Jan 20, 2006
Posted in: Academics & Research
Today was the last day of 2.670. I had wanted to make a really cool modification to my engine by making it a generator, but I didn't have enough time to make it work. Anyway, I spent all morning putting together the pieces and I managed to finish at 3:31 -- and the competition started at 3:30. There were some reallllly cool engines. Many people decorated their engines by using the water jet or CNC mill to etch designs into their flywheel, cylinder plate, and bearing plates. Basically, you draw the design that you want on a 3D CAD program like Solidworks (see image below of a flywheel I designed for fun) and then use another program to take your drawing and tell the machine exactly how to make your part by defining the tool paths. Then, open your file on the computer connected to CNC mill or water jet, and bam! It makes your part for you.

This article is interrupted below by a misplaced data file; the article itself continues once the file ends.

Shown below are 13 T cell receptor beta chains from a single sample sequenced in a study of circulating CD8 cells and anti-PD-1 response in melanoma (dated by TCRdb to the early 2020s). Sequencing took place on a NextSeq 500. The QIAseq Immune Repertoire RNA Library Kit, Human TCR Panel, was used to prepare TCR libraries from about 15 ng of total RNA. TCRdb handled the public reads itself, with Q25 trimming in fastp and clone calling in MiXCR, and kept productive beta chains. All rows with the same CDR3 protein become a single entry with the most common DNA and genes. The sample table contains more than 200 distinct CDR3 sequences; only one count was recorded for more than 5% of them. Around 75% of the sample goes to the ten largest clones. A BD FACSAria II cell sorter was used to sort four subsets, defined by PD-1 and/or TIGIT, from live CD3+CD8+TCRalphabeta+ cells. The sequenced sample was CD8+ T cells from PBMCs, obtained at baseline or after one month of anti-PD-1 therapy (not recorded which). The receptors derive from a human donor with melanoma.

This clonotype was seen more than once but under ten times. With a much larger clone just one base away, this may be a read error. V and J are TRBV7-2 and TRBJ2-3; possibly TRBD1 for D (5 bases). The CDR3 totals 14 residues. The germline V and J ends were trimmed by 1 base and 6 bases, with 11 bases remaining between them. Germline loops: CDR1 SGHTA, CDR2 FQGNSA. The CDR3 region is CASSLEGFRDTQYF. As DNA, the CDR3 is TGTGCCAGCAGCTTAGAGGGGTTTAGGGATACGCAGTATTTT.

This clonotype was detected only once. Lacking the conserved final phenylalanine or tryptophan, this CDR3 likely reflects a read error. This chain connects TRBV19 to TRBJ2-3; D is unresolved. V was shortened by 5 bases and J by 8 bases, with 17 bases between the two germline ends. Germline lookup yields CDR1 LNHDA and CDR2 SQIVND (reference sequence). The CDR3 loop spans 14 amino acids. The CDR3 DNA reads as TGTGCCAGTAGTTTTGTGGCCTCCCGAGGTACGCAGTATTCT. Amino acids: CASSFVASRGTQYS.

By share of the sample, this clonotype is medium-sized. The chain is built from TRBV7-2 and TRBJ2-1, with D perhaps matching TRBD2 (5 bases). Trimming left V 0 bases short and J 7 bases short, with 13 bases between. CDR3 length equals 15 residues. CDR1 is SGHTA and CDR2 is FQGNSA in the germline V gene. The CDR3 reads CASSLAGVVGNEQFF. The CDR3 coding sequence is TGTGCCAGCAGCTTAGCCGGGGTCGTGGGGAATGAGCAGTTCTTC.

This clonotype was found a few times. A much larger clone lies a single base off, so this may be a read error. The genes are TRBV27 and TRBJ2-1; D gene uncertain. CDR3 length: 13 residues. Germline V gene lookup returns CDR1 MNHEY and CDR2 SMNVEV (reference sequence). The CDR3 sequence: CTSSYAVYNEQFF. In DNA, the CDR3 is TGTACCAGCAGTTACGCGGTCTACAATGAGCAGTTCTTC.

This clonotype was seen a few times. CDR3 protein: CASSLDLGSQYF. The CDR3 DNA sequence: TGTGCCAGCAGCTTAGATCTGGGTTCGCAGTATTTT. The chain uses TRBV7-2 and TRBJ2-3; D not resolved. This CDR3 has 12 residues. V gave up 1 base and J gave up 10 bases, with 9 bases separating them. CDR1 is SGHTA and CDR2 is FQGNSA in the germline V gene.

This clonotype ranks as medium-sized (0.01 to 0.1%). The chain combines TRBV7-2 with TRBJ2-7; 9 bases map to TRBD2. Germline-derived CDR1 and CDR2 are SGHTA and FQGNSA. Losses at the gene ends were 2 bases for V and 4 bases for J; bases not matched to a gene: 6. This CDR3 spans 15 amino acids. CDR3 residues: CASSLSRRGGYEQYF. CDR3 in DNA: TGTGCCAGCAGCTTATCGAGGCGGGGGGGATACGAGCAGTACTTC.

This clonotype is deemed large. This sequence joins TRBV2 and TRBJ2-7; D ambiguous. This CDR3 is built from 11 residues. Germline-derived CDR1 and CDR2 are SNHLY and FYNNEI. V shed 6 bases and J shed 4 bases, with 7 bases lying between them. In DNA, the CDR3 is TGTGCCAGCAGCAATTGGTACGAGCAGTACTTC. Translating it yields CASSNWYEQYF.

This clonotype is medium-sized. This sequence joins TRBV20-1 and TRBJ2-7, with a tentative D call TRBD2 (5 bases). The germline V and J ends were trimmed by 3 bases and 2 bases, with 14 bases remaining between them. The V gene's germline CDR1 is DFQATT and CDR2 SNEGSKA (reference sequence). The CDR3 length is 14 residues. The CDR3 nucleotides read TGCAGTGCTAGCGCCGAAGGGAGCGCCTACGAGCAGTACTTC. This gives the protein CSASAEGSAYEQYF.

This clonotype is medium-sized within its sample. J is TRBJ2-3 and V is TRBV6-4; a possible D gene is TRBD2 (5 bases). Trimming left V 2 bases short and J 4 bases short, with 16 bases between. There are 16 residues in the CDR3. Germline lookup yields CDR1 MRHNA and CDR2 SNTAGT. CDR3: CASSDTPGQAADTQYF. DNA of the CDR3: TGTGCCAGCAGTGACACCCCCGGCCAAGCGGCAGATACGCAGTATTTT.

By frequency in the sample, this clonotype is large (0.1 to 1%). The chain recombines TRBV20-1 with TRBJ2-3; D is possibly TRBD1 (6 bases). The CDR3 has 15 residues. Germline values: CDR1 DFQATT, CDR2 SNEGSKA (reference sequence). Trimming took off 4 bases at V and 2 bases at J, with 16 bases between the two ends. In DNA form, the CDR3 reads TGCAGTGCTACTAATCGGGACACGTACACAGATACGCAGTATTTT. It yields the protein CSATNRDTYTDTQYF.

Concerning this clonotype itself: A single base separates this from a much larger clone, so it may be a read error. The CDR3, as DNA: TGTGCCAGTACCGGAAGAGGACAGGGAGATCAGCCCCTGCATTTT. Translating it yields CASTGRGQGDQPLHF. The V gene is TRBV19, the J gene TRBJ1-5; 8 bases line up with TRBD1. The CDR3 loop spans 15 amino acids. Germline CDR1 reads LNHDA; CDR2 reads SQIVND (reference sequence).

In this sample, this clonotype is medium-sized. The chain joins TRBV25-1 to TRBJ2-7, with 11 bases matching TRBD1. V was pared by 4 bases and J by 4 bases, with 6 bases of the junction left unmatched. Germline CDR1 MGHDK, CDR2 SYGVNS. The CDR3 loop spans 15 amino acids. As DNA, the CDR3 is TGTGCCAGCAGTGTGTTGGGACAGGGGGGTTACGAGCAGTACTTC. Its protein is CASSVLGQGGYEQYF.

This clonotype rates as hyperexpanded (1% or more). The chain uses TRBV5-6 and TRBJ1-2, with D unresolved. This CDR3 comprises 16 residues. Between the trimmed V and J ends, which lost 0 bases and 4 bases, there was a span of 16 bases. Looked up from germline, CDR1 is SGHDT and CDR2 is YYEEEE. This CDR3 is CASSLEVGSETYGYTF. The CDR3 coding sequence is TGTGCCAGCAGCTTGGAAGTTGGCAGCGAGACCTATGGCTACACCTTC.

Everyone lined up their engines and ran them at the same time:
Here are some examples of pretty engines. The first one won the award for Best Craftsmanship; it's missing some major parts because it wasn't completed by the time I took this pictures. But, the flywheel has little mice on it, the bearing plate has bars, and the cylinder plate has cheese, so when the flywheel turns its supposed to look like the mice are running for the cheese.
LEDs mounted on the flywheel with a battery:
Below are examples of modified engines that have been designed to go faster. The idea behind making them vertical is because it minimizes friction. One of them has fins and they all try to maximize the heat
delivered to the "hot" side of the engine.
This is a picture of Professor Hart.
Picture of me and my best buddy, Maria (can you tell that we love our engines?) Maria's engine was particularly cool because one of her parts hit the flywheel so it made a great tapping noise. It was an engine/musical instrument.
To see a video of my engine running, click here! I didn't get it to run in time for the speed competition, but afterwards I worked on it some more and got it go at a max of 750 rpm. Moral of the story is to be persistent.